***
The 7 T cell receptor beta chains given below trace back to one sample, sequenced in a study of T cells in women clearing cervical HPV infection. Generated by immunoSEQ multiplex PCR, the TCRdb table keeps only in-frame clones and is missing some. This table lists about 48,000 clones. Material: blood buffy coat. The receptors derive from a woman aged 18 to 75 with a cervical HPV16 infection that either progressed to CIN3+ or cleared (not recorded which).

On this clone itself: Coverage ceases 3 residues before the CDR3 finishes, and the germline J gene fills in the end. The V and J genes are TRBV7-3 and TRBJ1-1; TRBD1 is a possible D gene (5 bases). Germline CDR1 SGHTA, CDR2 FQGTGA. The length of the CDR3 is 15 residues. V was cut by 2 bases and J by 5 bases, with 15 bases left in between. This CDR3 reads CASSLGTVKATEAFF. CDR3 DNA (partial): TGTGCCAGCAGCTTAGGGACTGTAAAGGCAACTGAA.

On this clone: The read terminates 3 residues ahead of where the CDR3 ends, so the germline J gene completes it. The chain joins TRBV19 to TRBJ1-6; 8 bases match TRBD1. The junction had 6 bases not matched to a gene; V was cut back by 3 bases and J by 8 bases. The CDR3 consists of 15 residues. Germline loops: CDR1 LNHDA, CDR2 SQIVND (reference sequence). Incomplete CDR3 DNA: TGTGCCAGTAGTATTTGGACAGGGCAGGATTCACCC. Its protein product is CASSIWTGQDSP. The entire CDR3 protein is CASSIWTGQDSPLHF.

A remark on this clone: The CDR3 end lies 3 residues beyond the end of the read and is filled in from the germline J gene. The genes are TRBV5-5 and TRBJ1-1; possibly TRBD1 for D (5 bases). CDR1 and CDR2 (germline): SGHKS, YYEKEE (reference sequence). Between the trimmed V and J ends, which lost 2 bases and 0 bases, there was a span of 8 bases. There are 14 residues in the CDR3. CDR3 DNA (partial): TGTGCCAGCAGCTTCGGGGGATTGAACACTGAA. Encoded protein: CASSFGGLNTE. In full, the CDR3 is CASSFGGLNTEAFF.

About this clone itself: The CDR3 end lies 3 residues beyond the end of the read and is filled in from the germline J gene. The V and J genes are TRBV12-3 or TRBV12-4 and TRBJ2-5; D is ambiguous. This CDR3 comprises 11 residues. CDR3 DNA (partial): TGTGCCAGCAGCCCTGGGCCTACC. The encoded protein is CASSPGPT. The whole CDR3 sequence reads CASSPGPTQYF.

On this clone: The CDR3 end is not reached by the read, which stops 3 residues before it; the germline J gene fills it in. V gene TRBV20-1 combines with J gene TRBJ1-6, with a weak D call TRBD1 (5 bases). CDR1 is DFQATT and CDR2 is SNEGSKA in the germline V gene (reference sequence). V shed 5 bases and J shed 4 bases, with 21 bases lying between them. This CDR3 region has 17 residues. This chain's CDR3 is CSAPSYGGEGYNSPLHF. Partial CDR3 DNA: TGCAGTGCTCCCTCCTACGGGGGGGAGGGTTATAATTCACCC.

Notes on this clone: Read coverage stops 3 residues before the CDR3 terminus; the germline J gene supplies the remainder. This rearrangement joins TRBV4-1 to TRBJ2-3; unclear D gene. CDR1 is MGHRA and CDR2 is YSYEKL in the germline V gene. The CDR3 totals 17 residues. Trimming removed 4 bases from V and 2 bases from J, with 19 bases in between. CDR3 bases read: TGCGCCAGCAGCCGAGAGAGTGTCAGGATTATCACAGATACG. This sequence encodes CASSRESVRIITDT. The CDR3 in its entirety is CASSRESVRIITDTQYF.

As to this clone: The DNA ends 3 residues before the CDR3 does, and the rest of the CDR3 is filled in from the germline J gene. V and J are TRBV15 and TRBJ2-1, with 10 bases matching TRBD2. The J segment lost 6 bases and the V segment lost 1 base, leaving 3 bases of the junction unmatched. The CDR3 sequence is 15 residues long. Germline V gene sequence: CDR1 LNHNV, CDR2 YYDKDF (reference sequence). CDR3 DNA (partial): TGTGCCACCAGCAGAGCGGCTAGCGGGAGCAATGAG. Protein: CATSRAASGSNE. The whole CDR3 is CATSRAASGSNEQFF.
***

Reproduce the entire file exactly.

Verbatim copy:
The 7 T cell receptor beta chains given below trace back to one sample, sequenced in a study of T cells in women clearing cervical HPV infection. Generated by immunoSEQ multiplex PCR, the TCRdb table keeps only in-frame clones and is missing some. This table lists about 48,000 clones. Material: blood buffy coat. The receptors derive from a woman aged 18 to 75 with a cervical HPV16 infection that either progressed to CIN3+ or cleared (not recorded which).

On this clone itself: Coverage ceases 3 residues before the CDR3 finishes, and the germline J gene fills in the end. The V and J genes are TRBV7-3 and TRBJ1-1; TRBD1 is a possible D gene (5 bases). Germline CDR1 SGHTA, CDR2 FQGTGA. The length of the CDR3 is 15 residues. V was cut by 2 bases and J by 5 bases, with 15 bases left in between. This CDR3 reads CASSLGTVKATEAFF. CDR3 DNA (partial): TGTGCCAGCAGCTTAGGGACTGTAAAGGCAACTGAA.

On this clone: The read terminates 3 residues ahead of where the CDR3 ends, so the germline J gene completes it. The chain joins TRBV19 to TRBJ1-6; 8 bases match TRBD1. The junction had 6 bases not matched to a gene; V was cut back by 3 bases and J by 8 bases. The CDR3 consists of 15 residues. Germline loops: CDR1 LNHDA, CDR2 SQIVND (reference sequence). Incomplete CDR3 DNA: TGTGCCAGTAGTATTTGGACAGGGCAGGATTCACCC. Its protein product is CASSIWTGQDSP. The entire CDR3 protein is CASSIWTGQDSPLHF.

A remark on this clone: The CDR3 end lies 3 residues beyond the end of the read and is filled in from the germline J gene. The genes are TRBV5-5 and TRBJ1-1; possibly TRBD1 for D (5 bases). CDR1 and CDR2 (germline): SGHKS, YYEKEE (reference sequence). Between the trimmed V and J ends, which lost 2 bases and 0 bases, there was a span of 8 bases. There are 14 residues in the CDR3. CDR3 DNA (partial): TGTGCCAGCAGCTTCGGGGGATTGAACACTGAA. Encoded protein: CASSFGGLNTE. In full, the CDR3 is CASSFGGLNTEAFF.

About this clone itself: The CDR3 end lies 3 residues beyond the end of the read and is filled in from the germline J gene. The V and J genes are TRBV12-3 or TRBV12-4 and TRBJ2-5; D is ambiguous. This CDR3 comprises 11 residues. CDR3 DNA (partial): TGTGCCAGCAGCCCTGGGCCTACC. The encoded protein is CASSPGPT. The whole CDR3 sequence reads CASSPGPTQYF.

On this clone: The CDR3 end is not reached by the read, which stops 3 residues before it; the germline J gene fills it in. V gene TRBV20-1 combines with J gene TRBJ1-6, with a weak D call TRBD1 (5 bases). CDR1 is DFQATT and CDR2 is SNEGSKA in the germline V gene (reference sequence). V shed 5 bases and J shed 4 bases, with 21 bases lying between them. This CDR3 region has 17 residues. This chain's CDR3 is CSAPSYGGEGYNSPLHF. Partial CDR3 DNA: TGCAGTGCTCCCTCCTACGGGGGGGAGGGTTATAATTCACCC.

Notes on this clone: Read coverage stops 3 residues before the CDR3 terminus; the germline J gene supplies the remainder. This rearrangement joins TRBV4-1 to TRBJ2-3; unclear D gene. CDR1 is MGHRA and CDR2 is YSYEKL in the germline V gene. The CDR3 totals 17 residues. Trimming removed 4 bases from V and 2 bases from J, with 19 bases in between. CDR3 bases read: TGCGCCAGCAGCCGAGAGAGTGTCAGGATTATCACAGATACG. This sequence encodes CASSRESVRIITDT. The CDR3 in its entirety is CASSRESVRIITDTQYF.

As to this clone: The DNA ends 3 residues before the CDR3 does, and the rest of the CDR3 is filled in from the germline J gene. V and J are TRBV15 and TRBJ2-1, with 10 bases matching TRBD2. The J segment lost 6 bases and the V segment lost 1 base, leaving 3 bases of the junction unmatched. The CDR3 sequence is 15 residues long. Germline V gene sequence: CDR1 LNHNV, CDR2 YYDKDF (reference sequence). CDR3 DNA (partial): TGTGCCACCAGCAGAGCGGCTAGCGGGAGCAATGAG. Protein: CATSRAASGSNE. The whole CDR3 is CATSRAASGSNEQFF.